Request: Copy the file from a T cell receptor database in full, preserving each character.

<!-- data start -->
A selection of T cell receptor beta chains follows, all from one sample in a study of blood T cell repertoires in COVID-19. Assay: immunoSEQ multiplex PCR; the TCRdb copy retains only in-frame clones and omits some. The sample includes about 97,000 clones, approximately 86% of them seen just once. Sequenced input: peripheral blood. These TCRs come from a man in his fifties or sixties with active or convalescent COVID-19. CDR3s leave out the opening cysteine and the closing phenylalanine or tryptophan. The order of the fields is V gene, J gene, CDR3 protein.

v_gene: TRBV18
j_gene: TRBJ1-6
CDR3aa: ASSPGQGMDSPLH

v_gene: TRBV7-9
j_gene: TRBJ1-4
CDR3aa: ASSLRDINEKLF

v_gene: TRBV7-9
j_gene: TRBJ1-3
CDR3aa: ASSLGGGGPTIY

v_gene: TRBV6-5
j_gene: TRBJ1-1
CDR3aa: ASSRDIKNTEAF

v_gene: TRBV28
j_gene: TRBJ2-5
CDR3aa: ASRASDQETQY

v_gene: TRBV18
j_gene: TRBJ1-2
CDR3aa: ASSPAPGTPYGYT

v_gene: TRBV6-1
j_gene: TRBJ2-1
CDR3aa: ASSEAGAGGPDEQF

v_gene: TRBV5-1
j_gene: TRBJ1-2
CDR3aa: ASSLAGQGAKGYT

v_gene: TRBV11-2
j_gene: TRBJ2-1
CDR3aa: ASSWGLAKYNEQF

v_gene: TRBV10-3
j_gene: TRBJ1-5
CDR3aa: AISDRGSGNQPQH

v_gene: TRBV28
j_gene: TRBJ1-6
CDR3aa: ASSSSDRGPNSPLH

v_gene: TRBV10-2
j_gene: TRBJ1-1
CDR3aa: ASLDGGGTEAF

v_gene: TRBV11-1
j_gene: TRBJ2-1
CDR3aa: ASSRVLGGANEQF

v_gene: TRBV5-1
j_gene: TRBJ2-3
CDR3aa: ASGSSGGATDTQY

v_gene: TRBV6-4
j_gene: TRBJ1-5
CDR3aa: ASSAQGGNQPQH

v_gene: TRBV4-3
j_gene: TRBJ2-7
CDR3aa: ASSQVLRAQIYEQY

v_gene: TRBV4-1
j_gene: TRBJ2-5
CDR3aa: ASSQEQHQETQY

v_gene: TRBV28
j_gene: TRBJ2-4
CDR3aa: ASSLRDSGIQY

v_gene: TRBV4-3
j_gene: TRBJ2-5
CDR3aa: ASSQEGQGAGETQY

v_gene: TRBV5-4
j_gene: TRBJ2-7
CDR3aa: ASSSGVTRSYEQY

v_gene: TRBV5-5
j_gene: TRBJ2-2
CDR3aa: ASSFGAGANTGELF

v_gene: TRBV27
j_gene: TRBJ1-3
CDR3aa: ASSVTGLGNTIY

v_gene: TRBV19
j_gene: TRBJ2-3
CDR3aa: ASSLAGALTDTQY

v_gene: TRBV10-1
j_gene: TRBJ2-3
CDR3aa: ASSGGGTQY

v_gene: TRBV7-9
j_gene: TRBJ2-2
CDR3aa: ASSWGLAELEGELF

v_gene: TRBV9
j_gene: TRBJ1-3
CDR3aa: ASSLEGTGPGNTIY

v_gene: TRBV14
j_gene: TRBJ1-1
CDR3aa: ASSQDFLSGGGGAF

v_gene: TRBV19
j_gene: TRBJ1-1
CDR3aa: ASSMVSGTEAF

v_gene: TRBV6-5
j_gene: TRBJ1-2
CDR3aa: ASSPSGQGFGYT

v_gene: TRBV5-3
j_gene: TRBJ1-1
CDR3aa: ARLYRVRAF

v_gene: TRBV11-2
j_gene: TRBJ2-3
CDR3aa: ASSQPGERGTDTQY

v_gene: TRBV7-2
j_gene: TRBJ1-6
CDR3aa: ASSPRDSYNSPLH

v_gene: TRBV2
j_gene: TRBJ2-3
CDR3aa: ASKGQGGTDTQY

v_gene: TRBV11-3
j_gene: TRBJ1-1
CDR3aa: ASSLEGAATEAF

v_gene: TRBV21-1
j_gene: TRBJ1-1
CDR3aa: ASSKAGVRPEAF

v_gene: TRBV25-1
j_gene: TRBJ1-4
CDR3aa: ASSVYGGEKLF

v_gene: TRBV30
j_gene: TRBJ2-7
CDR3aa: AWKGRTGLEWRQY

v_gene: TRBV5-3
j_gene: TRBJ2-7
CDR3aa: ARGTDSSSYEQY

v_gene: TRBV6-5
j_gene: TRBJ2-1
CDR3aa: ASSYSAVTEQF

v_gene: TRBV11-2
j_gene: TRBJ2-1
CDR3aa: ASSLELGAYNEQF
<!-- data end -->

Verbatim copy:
A selection of T cell receptor beta chains follows, all from one sample in a study of blood T cell repertoires in COVID-19. Assay: immunoSEQ multiplex PCR; the TCRdb copy retains only in-frame clones and omits some. The sample includes about 97,000 clones, approximately 86% of them seen just once. Sequenced input: peripheral blood. These TCRs come from a man in his fifties or sixties with active or convalescent COVID-19. CDR3s leave out the opening cysteine and the closing phenylalanine or tryptophan. The order of the fields is V gene, J gene, CDR3 protein.

v_gene: TRBV18
j_gene: TRBJ1-6
CDR3aa: ASSPGQGMDSPLH

v_gene: TRBV7-9
j_gene: TRBJ1-4
CDR3aa: ASSLRDINEKLF

v_gene: TRBV7-9
j_gene: TRBJ1-3
CDR3aa: ASSLGGGGPTIY

v_gene: TRBV6-5
j_gene: TRBJ1-1
CDR3aa: ASSRDIKNTEAF

v_gene: TRBV28
j_gene: TRBJ2-5
CDR3aa: ASRASDQETQY

v_gene: TRBV18
j_gene: TRBJ1-2
CDR3aa: ASSPAPGTPYGYT

v_gene: TRBV6-1
j_gene: TRBJ2-1
CDR3aa: ASSEAGAGGPDEQF

v_gene: TRBV5-1
j_gene: TRBJ1-2
CDR3aa: ASSLAGQGAKGYT

v_gene: TRBV11-2
j_gene: TRBJ2-1
CDR3aa: ASSWGLAKYNEQF

v_gene: TRBV10-3
j_gene: TRBJ1-5
CDR3aa: AISDRGSGNQPQH

v_gene: TRBV28
j_gene: TRBJ1-6
CDR3aa: ASSSSDRGPNSPLH

v_gene: TRBV10-2
j_gene: TRBJ1-1
CDR3aa: ASLDGGGTEAF

v_gene: TRBV11-1
j_gene: TRBJ2-1
CDR3aa: ASSRVLGGANEQF

v_gene: TRBV5-1
j_gene: TRBJ2-3
CDR3aa: ASGSSGGATDTQY

v_gene: TRBV6-4
j_gene: TRBJ1-5
CDR3aa: ASSAQGGNQPQH

v_gene: TRBV4-3
j_gene: TRBJ2-7
CDR3aa: ASSQVLRAQIYEQY

v_gene: TRBV4-1
j_gene: TRBJ2-5
CDR3aa: ASSQEQHQETQY

v_gene: TRBV28
j_gene: TRBJ2-4
CDR3aa: ASSLRDSGIQY

v_gene: TRBV4-3
j_gene: TRBJ2-5
CDR3aa: ASSQEGQGAGETQY

v_gene: TRBV5-4
j_gene: TRBJ2-7
CDR3aa: ASSSGVTRSYEQY

v_gene: TRBV5-5
j_gene: TRBJ2-2
CDR3aa: ASSFGAGANTGELF

v_gene: TRBV27
j_gene: TRBJ1-3
CDR3aa: ASSVTGLGNTIY

v_gene: TRBV19
j_gene: TRBJ2-3
CDR3aa: ASSLAGALTDTQY

v_gene: TRBV10-1
j_gene: TRBJ2-3
CDR3aa: ASSGGGTQY

v_gene: TRBV7-9
j_gene: TRBJ2-2
CDR3aa: ASSWGLAELEGELF

v_gene: TRBV9
j_gene: TRBJ1-3
CDR3aa: ASSLEGTGPGNTIY

v_gene: TRBV14
j_gene: TRBJ1-1
CDR3aa: ASSQDFLSGGGGAF

v_gene: TRBV19
j_gene: TRBJ1-1
CDR3aa: ASSMVSGTEAF

v_gene: TRBV6-5
j_gene: TRBJ1-2
CDR3aa: ASSPSGQGFGYT

v_gene: TRBV5-3
j_gene: TRBJ1-1
CDR3aa: ARLYRVRAF

v_gene: TRBV11-2
j_gene: TRBJ2-3
CDR3aa: ASSQPGERGTDTQY

v_gene: TRBV7-2
j_gene: TRBJ1-6
CDR3aa: ASSPRDSYNSPLH

v_gene: TRBV2
j_gene: TRBJ2-3
CDR3aa: ASKGQGGTDTQY

v_gene: TRBV11-3
j_gene: TRBJ1-1
CDR3aa: ASSLEGAATEAF

v_gene: TRBV21-1
j_gene: TRBJ1-1
CDR3aa: ASSKAGVRPEAF

v_gene: TRBV25-1
j_gene: TRBJ1-4
CDR3aa: ASSVYGGEKLF

v_gene: TRBV30
j_gene: TRBJ2-7
CDR3aa: AWKGRTGLEWRQY

v_gene: TRBV5-3
j_gene: TRBJ2-7
CDR3aa: ARGTDSSSYEQY

v_gene: TRBV6-5
j_gene: TRBJ2-1
CDR3aa: ASSYSAVTEQF

v_gene: TRBV11-2
j_gene: TRBJ2-1
CDR3aa: ASSLELGAYNEQF